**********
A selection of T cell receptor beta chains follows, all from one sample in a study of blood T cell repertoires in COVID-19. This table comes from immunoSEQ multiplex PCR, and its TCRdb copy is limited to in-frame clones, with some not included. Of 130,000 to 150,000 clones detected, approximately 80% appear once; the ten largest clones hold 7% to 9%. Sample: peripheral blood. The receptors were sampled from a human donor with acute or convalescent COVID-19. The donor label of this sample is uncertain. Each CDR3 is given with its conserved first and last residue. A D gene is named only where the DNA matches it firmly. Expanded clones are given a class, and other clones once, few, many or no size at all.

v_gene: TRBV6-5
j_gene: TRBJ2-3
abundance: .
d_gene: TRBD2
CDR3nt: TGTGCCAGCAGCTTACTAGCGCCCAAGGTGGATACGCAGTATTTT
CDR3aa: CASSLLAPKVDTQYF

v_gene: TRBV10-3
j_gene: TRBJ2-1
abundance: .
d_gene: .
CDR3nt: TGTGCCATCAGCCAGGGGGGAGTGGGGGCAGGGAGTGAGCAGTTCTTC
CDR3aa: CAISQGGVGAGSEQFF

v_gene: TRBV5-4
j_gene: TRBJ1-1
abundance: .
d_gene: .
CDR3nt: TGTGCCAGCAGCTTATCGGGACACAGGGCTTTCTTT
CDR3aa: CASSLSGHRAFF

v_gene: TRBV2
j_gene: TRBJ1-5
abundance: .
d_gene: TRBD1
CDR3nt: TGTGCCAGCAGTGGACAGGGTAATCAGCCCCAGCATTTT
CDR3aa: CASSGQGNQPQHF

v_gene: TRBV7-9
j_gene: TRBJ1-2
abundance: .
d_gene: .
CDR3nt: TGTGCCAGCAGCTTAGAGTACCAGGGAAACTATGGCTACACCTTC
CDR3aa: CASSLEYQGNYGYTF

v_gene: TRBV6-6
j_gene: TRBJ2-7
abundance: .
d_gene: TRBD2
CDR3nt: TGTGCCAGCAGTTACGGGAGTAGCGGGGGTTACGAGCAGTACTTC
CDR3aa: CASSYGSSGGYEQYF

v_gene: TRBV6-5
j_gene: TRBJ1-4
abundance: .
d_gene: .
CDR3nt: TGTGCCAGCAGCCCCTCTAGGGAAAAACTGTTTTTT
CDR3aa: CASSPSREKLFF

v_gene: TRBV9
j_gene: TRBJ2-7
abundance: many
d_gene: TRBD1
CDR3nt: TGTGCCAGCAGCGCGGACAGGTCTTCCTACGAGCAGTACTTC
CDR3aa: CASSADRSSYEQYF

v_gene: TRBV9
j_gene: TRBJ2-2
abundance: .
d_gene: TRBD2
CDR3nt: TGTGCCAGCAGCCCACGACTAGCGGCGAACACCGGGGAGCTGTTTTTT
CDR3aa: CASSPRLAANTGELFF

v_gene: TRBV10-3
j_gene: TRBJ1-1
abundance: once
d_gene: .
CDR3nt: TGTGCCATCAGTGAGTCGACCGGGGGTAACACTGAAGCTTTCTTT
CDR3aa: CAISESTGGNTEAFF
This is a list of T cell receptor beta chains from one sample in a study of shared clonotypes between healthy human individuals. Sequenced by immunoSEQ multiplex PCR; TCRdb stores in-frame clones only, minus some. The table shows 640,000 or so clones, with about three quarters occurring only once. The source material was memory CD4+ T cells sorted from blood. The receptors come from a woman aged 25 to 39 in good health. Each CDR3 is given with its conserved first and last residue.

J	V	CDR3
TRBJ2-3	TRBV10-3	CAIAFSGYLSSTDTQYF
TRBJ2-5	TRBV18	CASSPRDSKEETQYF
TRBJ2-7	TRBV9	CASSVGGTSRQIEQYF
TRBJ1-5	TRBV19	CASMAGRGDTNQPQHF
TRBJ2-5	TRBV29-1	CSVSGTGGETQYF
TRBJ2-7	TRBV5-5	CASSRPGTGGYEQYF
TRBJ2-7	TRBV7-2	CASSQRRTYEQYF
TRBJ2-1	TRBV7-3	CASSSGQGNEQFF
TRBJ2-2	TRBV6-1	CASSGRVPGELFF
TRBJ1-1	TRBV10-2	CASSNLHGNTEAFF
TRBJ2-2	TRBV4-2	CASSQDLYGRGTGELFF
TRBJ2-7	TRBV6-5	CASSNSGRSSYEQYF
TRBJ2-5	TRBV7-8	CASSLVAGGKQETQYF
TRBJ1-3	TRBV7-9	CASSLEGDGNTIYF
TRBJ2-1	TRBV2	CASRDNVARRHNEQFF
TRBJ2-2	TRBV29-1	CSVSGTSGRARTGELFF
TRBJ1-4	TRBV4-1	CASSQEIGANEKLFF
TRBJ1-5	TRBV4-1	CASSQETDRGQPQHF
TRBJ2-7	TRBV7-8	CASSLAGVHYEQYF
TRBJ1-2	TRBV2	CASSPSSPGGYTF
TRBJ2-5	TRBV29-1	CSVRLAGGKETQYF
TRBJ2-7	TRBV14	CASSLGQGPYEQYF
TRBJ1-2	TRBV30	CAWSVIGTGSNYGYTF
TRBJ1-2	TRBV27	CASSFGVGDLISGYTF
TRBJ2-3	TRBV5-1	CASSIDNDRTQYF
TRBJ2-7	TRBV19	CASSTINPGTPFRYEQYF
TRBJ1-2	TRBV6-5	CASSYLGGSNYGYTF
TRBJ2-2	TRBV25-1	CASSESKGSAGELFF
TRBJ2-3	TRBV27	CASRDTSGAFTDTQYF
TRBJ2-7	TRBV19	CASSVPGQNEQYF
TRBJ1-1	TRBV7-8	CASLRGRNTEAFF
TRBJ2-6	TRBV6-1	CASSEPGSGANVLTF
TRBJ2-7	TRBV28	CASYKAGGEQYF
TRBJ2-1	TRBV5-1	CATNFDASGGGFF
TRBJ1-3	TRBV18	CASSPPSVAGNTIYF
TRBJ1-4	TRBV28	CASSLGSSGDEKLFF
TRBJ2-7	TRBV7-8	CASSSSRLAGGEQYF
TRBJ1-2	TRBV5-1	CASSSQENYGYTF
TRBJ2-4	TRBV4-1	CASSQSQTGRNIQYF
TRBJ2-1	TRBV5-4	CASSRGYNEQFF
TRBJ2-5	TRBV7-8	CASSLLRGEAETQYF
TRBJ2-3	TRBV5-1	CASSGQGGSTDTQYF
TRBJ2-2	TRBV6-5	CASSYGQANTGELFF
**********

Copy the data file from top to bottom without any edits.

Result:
A selection of T cell receptor beta chains follows, all from one sample in a study of blood T cell repertoires in COVID-19. This table comes from immunoSEQ multiplex PCR, and its TCRdb copy is limited to in-frame clones, with some not included. Of 130,000 to 150,000 clones detected, approximately 80% appear once; the ten largest clones hold 7% to 9%. Sample: peripheral blood. The receptors were sampled from a human donor with acute or convalescent COVID-19. The donor label of this sample is uncertain. Each CDR3 is given with its conserved first and last residue. A D gene is named only where the DNA matches it firmly. Expanded clones are given a class, and other clones once, few, many or no size at all.

v_gene: TRBV6-5
j_gene: TRBJ2-3
abundance: .
d_gene: TRBD2
CDR3nt: TGTGCCAGCAGCTTACTAGCGCCCAAGGTGGATACGCAGTATTTT
CDR3aa: CASSLLAPKVDTQYF

v_gene: TRBV10-3
j_gene: TRBJ2-1
abundance: .
d_gene: .
CDR3nt: TGTGCCATCAGCCAGGGGGGAGTGGGGGCAGGGAGTGAGCAGTTCTTC
CDR3aa: CAISQGGVGAGSEQFF

v_gene: TRBV5-4
j_gene: TRBJ1-1
abundance: .
d_gene: .
CDR3nt: TGTGCCAGCAGCTTATCGGGACACAGGGCTTTCTTT
CDR3aa: CASSLSGHRAFF

v_gene: TRBV2
j_gene: TRBJ1-5
abundance: .
d_gene: TRBD1
CDR3nt: TGTGCCAGCAGTGGACAGGGTAATCAGCCCCAGCATTTT
CDR3aa: CASSGQGNQPQHF

v_gene: TRBV7-9
j_gene: TRBJ1-2
abundance: .
d_gene: .
CDR3nt: TGTGCCAGCAGCTTAGAGTACCAGGGAAACTATGGCTACACCTTC
CDR3aa: CASSLEYQGNYGYTF

v_gene: TRBV6-6
j_gene: TRBJ2-7
abundance: .
d_gene: TRBD2
CDR3nt: TGTGCCAGCAGTTACGGGAGTAGCGGGGGTTACGAGCAGTACTTC
CDR3aa: CASSYGSSGGYEQYF

v_gene: TRBV6-5
j_gene: TRBJ1-4
abundance: .
d_gene: .
CDR3nt: TGTGCCAGCAGCCCCTCTAGGGAAAAACTGTTTTTT
CDR3aa: CASSPSREKLFF

v_gene: TRBV9
j_gene: TRBJ2-7
abundance: many
d_gene: TRBD1
CDR3nt: TGTGCCAGCAGCGCGGACAGGTCTTCCTACGAGCAGTACTTC
CDR3aa: CASSADRSSYEQYF

v_gene: TRBV9
j_gene: TRBJ2-2
abundance: .
d_gene: TRBD2
CDR3nt: TGTGCCAGCAGCCCACGACTAGCGGCGAACACCGGGGAGCTGTTTTTT
CDR3aa: CASSPRLAANTGELFF

v_gene: TRBV10-3
j_gene: TRBJ1-1
abundance: once
d_gene: .
CDR3nt: TGTGCCATCAGTGAGTCGACCGGGGGTAACACTGAAGCTTTCTTT
CDR3aa: CAISESTGGNTEAFF
This is a list of T cell receptor beta chains from one sample in a study of shared clonotypes between healthy human individuals. Sequenced by immunoSEQ multiplex PCR; TCRdb stores in-frame clones only, minus some. The table shows 640,000 or so clones, with about three quarters occurring only once. The source material was memory CD4+ T cells sorted from blood. The receptors come from a woman aged 25 to 39 in good health. Each CDR3 is given with its conserved first and last residue.

J	V	CDR3
TRBJ2-3	TRBV10-3	CAIAFSGYLSSTDTQYF
TRBJ2-5	TRBV18	CASSPRDSKEETQYF
TRBJ2-7	TRBV9	CASSVGGTSRQIEQYF
TRBJ1-5	TRBV19	CASMAGRGDTNQPQHF
TRBJ2-5	TRBV29-1	CSVSGTGGETQYF
TRBJ2-7	TRBV5-5	CASSRPGTGGYEQYF
TRBJ2-7	TRBV7-2	CASSQRRTYEQYF
TRBJ2-1	TRBV7-3	CASSSGQGNEQFF
TRBJ2-2	TRBV6-1	CASSGRVPGELFF
TRBJ1-1	TRBV10-2	CASSNLHGNTEAFF
TRBJ2-2	TRBV4-2	CASSQDLYGRGTGELFF
TRBJ2-7	TRBV6-5	CASSNSGRSSYEQYF
TRBJ2-5	TRBV7-8	CASSLVAGGKQETQYF
TRBJ1-3	TRBV7-9	CASSLEGDGNTIYF
TRBJ2-1	TRBV2	CASRDNVARRHNEQFF
TRBJ2-2	TRBV29-1	CSVSGTSGRARTGELFF
TRBJ1-4	TRBV4-1	CASSQEIGANEKLFF
TRBJ1-5	TRBV4-1	CASSQETDRGQPQHF
TRBJ2-7	TRBV7-8	CASSLAGVHYEQYF
TRBJ1-2	TRBV2	CASSPSSPGGYTF
TRBJ2-5	TRBV29-1	CSVRLAGGKETQYF
TRBJ2-7	TRBV14	CASSLGQGPYEQYF
TRBJ1-2	TRBV30	CAWSVIGTGSNYGYTF
TRBJ1-2	TRBV27	CASSFGVGDLISGYTF
TRBJ2-3	TRBV5-1	CASSIDNDRTQYF
TRBJ2-7	TRBV19	CASSTINPGTPFRYEQYF
TRBJ1-2	TRBV6-5	CASSYLGGSNYGYTF
TRBJ2-2	TRBV25-1	CASSESKGSAGELFF
TRBJ2-3	TRBV27	CASRDTSGAFTDTQYF
TRBJ2-7	TRBV19	CASSVPGQNEQYF
TRBJ1-1	TRBV7-8	CASLRGRNTEAFF
TRBJ2-6	TRBV6-1	CASSEPGSGANVLTF
TRBJ2-7	TRBV28	CASYKAGGEQYF
TRBJ2-1	TRBV5-1	CATNFDASGGGFF
TRBJ1-3	TRBV18	CASSPPSVAGNTIYF
TRBJ1-4	TRBV28	CASSLGSSGDEKLFF
TRBJ2-7	TRBV7-8	CASSSSRLAGGEQYF
TRBJ1-2	TRBV5-1	CASSSQENYGYTF
TRBJ2-4	TRBV4-1	CASSQSQTGRNIQYF
TRBJ2-1	TRBV5-4	CASSRGYNEQFF
TRBJ2-5	TRBV7-8	CASSLLRGEAETQYF
TRBJ2-3	TRBV5-1	CASSGQGGSTDTQYF
TRBJ2-2	TRBV6-5	CASSYGQANTGELFF